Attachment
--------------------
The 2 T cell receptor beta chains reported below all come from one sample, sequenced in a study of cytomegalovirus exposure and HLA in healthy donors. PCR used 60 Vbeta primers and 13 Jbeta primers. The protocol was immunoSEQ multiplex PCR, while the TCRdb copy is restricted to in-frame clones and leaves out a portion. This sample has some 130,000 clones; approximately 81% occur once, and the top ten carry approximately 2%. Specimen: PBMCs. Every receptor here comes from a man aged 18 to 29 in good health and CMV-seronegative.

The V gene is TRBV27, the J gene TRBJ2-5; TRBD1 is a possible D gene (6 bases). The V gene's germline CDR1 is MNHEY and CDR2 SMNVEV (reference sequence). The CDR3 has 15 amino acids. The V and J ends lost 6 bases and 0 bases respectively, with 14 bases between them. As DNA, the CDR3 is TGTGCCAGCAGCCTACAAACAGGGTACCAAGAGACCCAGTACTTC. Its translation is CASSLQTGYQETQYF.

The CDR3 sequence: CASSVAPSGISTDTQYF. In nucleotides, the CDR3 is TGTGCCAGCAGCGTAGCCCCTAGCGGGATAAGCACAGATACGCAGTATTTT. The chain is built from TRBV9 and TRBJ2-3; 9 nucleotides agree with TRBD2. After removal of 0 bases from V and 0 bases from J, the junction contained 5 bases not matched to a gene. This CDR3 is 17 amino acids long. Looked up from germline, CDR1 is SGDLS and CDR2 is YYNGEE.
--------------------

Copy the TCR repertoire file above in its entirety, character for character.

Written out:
The 2 T cell receptor beta chains reported below all come from one sample, sequenced in a study of cytomegalovirus exposure and HLA in healthy donors. PCR used 60 Vbeta primers and 13 Jbeta primers. The protocol was immunoSEQ multiplex PCR, while the TCRdb copy is restricted to in-frame clones and leaves out a portion. This sample has some 130,000 clones; approximately 81% occur once, and the top ten carry approximately 2%. Specimen: PBMCs. Every receptor here comes from a man aged 18 to 29 in good health and CMV-seronegative.

The V gene is TRBV27, the J gene TRBJ2-5; TRBD1 is a possible D gene (6 bases). The V gene's germline CDR1 is MNHEY and CDR2 SMNVEV (reference sequence). The CDR3 has 15 amino acids. The V and J ends lost 6 bases and 0 bases respectively, with 14 bases between them. As DNA, the CDR3 is TGTGCCAGCAGCCTACAAACAGGGTACCAAGAGACCCAGTACTTC. Its translation is CASSLQTGYQETQYF.

The CDR3 sequence: CASSVAPSGISTDTQYF. In nucleotides, the CDR3 is TGTGCCAGCAGCGTAGCCCCTAGCGGGATAAGCACAGATACGCAGTATTTT. The chain is built from TRBV9 and TRBJ2-3; 9 nucleotides agree with TRBD2. After removal of 0 bases from V and 0 bases from J, the junction contained 5 bases not matched to a gene. This CDR3 is 17 amino acids long. Looked up from germline, CDR1 is SGDLS and CDR2 is YYNGEE.